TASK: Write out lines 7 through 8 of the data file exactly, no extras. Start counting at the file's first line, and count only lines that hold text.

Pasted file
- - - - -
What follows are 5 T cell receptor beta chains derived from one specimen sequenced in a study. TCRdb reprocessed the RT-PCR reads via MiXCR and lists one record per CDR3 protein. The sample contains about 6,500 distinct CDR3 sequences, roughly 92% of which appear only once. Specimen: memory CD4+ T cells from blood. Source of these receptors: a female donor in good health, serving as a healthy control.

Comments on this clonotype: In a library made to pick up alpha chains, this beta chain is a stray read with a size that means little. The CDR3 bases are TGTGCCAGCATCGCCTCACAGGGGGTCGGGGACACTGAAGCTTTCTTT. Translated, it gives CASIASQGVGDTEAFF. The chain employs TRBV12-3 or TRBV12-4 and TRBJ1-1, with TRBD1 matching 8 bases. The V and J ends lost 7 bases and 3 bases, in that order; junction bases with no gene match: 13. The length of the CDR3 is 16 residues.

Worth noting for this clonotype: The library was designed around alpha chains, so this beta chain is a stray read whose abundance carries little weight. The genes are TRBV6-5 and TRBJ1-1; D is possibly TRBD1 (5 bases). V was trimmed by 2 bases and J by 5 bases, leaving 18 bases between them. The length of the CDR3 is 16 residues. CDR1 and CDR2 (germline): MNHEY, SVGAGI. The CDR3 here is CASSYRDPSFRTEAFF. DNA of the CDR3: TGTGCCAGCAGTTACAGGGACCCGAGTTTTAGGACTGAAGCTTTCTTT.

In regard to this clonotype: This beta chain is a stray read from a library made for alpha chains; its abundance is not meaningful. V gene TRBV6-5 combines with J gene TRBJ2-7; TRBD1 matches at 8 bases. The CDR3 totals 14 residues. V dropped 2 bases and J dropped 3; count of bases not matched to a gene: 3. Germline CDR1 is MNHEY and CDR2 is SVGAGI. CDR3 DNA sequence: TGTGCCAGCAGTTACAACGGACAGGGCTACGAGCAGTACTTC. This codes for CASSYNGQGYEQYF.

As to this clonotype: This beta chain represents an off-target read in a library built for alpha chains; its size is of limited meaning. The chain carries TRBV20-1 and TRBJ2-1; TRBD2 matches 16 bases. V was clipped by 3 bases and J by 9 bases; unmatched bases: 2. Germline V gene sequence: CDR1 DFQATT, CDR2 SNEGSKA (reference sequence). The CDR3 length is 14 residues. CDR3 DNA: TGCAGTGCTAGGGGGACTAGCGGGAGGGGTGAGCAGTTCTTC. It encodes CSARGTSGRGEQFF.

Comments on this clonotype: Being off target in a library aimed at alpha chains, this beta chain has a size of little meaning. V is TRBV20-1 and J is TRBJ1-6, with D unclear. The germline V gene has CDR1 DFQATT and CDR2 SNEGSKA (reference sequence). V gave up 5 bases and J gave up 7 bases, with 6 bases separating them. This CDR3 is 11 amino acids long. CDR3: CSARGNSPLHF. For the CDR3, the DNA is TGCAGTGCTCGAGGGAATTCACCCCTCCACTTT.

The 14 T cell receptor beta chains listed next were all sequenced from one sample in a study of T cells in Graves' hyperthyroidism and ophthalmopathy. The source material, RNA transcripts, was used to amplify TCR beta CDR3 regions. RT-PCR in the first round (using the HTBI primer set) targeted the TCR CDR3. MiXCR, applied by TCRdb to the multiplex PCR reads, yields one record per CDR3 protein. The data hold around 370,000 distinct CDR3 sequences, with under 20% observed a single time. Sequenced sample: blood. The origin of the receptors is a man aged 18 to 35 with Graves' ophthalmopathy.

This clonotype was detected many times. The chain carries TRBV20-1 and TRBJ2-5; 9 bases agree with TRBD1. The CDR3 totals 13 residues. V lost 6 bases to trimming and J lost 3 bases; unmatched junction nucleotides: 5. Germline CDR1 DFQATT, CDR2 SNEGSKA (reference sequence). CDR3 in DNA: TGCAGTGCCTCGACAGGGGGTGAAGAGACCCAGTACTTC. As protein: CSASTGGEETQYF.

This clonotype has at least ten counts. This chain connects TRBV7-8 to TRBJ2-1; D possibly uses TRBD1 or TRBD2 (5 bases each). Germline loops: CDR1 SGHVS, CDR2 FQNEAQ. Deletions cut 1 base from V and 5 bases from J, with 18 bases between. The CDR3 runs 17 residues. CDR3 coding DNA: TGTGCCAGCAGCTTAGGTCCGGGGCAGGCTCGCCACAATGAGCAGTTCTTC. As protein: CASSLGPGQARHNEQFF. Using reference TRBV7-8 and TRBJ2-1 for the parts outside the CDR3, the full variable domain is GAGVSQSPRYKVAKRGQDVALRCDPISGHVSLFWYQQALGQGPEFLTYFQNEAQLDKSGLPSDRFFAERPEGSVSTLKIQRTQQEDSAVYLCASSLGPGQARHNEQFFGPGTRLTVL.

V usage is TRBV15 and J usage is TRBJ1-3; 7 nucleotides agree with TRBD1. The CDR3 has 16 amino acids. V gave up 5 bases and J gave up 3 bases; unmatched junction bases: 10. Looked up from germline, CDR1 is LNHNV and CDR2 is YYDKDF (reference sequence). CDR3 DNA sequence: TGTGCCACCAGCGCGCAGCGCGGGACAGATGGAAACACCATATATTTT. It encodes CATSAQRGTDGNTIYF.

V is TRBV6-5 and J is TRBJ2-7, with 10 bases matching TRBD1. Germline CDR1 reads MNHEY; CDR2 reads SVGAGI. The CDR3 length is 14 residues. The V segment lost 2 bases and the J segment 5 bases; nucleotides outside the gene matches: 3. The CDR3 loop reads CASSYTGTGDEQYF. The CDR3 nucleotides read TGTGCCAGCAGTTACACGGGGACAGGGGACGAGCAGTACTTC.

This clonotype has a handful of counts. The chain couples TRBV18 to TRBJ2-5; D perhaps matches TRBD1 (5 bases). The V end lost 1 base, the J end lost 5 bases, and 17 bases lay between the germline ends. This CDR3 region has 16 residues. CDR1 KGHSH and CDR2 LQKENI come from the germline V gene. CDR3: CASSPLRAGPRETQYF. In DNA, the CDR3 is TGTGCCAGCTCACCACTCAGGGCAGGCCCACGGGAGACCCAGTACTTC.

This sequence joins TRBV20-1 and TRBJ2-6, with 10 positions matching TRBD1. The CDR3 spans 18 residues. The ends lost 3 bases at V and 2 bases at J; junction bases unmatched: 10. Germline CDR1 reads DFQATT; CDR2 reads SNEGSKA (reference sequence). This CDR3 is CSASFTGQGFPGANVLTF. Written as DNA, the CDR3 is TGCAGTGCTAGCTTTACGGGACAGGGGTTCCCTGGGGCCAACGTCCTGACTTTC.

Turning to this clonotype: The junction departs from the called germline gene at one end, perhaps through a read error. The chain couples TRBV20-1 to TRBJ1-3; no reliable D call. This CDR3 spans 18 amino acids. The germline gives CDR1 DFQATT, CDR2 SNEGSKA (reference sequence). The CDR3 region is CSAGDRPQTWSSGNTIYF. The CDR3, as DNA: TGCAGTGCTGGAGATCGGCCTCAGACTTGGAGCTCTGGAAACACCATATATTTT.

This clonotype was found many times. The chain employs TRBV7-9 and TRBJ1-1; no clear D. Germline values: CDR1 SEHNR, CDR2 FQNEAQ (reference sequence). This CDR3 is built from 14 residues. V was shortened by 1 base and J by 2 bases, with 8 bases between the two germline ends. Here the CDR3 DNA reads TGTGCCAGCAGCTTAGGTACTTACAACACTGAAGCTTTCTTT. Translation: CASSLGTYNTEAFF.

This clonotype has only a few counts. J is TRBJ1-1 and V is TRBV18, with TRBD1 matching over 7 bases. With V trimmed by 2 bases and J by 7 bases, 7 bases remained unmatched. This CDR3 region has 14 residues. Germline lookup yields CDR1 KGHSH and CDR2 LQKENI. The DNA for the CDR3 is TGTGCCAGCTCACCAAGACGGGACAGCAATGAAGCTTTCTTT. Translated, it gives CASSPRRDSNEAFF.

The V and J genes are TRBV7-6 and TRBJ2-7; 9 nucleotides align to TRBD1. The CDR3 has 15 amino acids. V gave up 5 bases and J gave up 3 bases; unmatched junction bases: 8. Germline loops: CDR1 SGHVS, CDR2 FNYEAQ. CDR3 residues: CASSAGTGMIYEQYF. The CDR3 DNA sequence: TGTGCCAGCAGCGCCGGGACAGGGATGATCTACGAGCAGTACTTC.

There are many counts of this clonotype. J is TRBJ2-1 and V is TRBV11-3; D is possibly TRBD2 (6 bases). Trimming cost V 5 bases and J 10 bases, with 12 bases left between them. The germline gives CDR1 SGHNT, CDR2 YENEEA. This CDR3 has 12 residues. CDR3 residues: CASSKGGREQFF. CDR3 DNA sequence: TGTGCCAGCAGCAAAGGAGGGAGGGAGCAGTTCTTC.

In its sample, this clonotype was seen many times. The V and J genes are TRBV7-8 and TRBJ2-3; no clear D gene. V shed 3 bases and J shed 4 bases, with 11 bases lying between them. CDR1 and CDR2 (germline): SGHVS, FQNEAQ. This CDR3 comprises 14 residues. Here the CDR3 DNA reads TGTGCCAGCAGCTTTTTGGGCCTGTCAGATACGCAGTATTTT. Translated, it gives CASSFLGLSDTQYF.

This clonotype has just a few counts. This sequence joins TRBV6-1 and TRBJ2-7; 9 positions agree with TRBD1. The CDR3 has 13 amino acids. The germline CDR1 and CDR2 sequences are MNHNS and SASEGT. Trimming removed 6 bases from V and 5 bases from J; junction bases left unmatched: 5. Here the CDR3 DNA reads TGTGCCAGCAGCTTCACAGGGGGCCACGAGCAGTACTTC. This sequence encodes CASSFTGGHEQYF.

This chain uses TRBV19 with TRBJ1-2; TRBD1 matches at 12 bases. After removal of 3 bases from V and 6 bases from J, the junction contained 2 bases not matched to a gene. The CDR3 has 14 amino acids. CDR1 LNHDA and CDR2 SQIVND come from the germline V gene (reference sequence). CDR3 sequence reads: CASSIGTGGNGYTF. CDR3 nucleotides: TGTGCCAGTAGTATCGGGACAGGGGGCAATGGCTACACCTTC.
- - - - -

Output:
The 14 T cell receptor beta chains listed next were all sequenced from one sample in a study of T cells in Graves' hyperthyroidism and ophthalmopathy. The source material, RNA transcripts, was used to amplify TCR beta CDR3 regions. RT-PCR in the first round (using the HTBI primer set) targeted the TCR CDR3. MiXCR, applied by TCRdb to the multiplex PCR reads, yields one record per CDR3 protein. The data hold around 370,000 distinct CDR3 sequences, with under 20% observed a single time. Sequenced sample: blood. The origin of the receptors is a man aged 18 to 35 with Graves' ophthalmopathy.

This clonotype was detected many times. The chain carries TRBV20-1 and TRBJ2-5; 9 bases agree with TRBD1. The CDR3 totals 13 residues. V lost 6 bases to trimming and J lost 3 bases; unmatched junction nucleotides: 5. Germline CDR1 DFQATT, CDR2 SNEGSKA (reference sequence). CDR3 in DNA: TGCAGTGCCTCGACAGGGGGTGAAGAGACCCAGTACTTC. As protein: CSASTGGEETQYF.